Monday, January 17, 2011

California Court Rules Employee's Emails to Attorney NOT Privileged If Sent from Workplace!

I routinely tell clients not to email me from their workplace and to always use private email and this recent case out of a court of appeals in California illustrates exactly why. Plaintiff Gina Holmes was working as an assistant to the CEO of Petrovich Development Co. LLC, Paul Petrovich. During the infancy (no pun intended) of her employment, Holmes became pregnant and apparently a strain in her employment relationship developed which caused her to hire a lawyer while at work. Apparently, Holmes became upset that Petrovich was forwarding her emails to others in the organization and quit, claiming, inter alia, constructive discharge, discrimination, and harassment. Most of Holmes' claims were dismissed except for the intentional infliction of emotional distress and invasion of privacy claims, which the jury found for in favor of the defendants. Holmes then appealed claiming that the trial court should not have allowed Petrovich to use the emails she sent to a lawyer seeking a referral, in which she explained her situation, but the California court of appeals disagreed:

Although a communication between persons in an attorney-client relationship "does not lose its privileged character for the sole reason that it is communicated by electronic means or because persons involved in the delivery, facilitation, or storage of electronic communication may have access to the content of the communication" (§ 917, subd. (b)), this does not mean that an electronic communication is privileged (1) when the electronic means used belongs to the defendant; (2) the defendant has advised the plaintiff that communications using electronic means are not private, may be monitored, and may be used only for business purposes; and (3) the plaintiff is aware of and agrees to these conditions. A communication under these circumstances is not a “„confidential communication between client and lawyer‟” within the meaning of section 952 because it is not transmitted “by a means which, so far as the client is aware, discloses the information to no third persons other than those who are present to further the interest of the client in the consultation . . . .” (Ibid.)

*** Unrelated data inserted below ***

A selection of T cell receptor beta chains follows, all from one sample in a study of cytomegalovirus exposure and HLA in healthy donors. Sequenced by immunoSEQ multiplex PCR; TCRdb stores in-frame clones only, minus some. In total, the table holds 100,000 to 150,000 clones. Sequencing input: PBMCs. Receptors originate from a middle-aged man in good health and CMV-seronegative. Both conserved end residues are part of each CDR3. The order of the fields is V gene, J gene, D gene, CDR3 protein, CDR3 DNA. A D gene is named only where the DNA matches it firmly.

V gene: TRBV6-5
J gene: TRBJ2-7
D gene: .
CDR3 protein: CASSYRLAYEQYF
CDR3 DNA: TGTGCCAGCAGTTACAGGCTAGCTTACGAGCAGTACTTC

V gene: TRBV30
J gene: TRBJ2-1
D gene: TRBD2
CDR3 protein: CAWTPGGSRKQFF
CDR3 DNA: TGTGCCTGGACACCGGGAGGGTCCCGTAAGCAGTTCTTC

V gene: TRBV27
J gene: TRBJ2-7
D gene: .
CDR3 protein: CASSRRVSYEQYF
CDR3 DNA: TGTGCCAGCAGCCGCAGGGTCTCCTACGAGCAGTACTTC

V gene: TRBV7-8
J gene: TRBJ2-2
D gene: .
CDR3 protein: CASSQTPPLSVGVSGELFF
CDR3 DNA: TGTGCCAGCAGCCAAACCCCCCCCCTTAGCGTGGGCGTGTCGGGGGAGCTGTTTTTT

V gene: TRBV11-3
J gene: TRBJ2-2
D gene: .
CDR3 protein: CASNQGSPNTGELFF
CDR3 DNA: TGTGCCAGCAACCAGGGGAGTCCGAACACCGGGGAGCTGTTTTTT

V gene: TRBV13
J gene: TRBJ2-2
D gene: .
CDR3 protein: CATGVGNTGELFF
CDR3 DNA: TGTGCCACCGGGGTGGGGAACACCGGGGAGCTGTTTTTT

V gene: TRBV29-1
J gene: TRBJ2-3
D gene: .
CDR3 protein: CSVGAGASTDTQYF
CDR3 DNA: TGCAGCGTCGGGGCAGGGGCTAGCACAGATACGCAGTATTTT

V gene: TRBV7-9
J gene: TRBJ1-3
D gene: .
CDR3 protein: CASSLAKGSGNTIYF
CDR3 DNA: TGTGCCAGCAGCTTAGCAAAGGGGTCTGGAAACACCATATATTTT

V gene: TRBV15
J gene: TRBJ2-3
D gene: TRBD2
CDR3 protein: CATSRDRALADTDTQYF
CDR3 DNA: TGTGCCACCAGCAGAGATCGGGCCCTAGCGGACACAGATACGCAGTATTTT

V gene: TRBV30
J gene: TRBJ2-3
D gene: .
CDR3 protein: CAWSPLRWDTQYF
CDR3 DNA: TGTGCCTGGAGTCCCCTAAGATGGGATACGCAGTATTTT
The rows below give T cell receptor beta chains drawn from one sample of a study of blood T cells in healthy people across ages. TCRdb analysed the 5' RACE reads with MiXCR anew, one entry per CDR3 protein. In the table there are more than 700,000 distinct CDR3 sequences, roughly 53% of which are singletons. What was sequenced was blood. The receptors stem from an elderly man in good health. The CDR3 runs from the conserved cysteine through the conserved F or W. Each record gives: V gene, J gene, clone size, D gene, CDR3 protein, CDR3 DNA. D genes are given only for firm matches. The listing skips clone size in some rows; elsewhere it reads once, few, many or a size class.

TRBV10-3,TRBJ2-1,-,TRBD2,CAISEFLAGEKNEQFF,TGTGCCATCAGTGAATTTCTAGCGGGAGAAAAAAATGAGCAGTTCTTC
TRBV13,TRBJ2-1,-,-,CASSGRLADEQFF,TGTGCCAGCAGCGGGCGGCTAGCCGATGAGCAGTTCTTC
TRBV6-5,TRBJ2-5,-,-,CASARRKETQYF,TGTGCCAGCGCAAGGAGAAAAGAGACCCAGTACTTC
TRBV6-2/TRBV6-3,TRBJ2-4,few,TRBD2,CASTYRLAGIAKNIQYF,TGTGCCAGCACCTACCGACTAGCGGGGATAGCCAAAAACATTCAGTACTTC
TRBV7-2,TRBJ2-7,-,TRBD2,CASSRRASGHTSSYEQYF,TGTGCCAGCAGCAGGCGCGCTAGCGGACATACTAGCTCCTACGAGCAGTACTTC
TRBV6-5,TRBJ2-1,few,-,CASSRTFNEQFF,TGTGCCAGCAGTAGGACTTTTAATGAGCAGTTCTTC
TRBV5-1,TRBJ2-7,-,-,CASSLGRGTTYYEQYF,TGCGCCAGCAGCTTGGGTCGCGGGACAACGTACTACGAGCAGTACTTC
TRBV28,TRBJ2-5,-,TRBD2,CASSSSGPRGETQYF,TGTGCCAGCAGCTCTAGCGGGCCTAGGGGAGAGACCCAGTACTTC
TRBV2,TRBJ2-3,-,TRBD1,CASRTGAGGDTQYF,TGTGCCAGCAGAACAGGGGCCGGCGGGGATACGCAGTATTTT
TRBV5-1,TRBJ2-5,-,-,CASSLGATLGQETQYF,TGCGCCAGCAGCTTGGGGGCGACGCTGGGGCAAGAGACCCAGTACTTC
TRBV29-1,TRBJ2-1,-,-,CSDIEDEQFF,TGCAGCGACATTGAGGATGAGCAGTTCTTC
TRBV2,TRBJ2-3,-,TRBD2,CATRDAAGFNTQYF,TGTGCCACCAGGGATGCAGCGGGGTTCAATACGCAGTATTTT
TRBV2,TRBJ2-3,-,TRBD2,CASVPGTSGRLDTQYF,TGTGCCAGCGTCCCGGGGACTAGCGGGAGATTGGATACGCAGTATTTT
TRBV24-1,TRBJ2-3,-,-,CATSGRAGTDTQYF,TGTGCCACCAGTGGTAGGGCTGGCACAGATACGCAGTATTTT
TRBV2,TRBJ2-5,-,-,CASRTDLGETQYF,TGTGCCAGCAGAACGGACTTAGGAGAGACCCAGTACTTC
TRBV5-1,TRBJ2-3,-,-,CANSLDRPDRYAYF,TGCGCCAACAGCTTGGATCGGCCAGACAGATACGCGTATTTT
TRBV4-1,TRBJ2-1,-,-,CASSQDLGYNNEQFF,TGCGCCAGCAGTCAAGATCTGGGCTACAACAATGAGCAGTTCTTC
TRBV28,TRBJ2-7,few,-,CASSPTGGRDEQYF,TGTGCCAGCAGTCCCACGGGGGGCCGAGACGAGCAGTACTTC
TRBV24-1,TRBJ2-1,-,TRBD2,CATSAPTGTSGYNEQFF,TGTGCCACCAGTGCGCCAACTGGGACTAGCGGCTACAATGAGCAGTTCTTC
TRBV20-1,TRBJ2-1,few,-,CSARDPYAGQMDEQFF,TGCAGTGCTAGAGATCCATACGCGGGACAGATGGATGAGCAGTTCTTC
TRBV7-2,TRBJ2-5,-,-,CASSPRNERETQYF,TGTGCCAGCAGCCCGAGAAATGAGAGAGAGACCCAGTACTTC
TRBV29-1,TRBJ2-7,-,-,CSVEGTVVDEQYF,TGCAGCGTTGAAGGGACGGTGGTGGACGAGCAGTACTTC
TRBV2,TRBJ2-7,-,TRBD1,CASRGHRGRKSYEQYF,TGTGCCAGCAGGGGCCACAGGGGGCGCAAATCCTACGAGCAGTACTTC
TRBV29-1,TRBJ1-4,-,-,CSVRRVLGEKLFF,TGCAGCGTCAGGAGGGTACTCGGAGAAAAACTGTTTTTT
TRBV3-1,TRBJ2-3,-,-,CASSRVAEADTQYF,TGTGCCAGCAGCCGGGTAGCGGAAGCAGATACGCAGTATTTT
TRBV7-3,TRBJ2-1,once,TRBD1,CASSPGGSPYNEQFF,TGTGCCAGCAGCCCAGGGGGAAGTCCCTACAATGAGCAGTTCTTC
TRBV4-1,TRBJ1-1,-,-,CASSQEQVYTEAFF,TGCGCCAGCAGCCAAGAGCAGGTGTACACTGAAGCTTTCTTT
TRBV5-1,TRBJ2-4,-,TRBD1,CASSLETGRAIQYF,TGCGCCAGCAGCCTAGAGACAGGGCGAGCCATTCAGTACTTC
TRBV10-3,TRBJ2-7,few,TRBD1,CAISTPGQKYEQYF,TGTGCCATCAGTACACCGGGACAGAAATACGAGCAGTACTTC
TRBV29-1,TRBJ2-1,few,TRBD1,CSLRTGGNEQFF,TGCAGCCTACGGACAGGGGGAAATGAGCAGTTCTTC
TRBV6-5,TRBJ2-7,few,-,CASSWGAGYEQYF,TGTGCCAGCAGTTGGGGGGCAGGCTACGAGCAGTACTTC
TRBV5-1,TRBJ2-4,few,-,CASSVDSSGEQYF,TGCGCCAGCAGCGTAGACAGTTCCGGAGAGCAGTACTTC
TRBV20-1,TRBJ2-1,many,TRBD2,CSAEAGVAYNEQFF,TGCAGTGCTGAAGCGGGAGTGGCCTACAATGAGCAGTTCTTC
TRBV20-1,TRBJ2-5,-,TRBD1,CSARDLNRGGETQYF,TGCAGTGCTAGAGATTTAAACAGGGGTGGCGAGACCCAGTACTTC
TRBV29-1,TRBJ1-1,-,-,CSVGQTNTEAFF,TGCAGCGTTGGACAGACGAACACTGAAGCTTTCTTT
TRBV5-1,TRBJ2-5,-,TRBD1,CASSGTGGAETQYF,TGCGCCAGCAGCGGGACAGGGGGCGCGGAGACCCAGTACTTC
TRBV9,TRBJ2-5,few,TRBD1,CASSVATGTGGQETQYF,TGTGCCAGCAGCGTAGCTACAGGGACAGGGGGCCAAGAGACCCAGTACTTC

When Holmes e-mailed her attorney, she did not use her home computer to which some unknown persons involved in the delivery, facilitation, or storage may have access. Had she done so, that would have been a privileged communication unless Holmes allowed others to have access to her e-mails and disclosed their content. Instead, she used defendants‟ computer, after being expressly advised this was a means that was not private and was accessible by Petrovich, the very person about whom Holmes contacted her lawyer and whom Holmes sued. This is akin to consulting her attorney in one of defendants‟ conference rooms, in a loud voice, with the door open, yet unreasonably expecting that the conversation overheard by Petrovich would be privileged.


Thus, the lesson to be learned whether this is the law of your land or not and whether or not a particular employer uses a monitored electronic system is to simply tell your clients to avoid communicating with lawyers, or anyone else really, using workplace electronic devices because such communications may not be private or privileged.

The case is Holmes v. Petrovich Development Company LLC.

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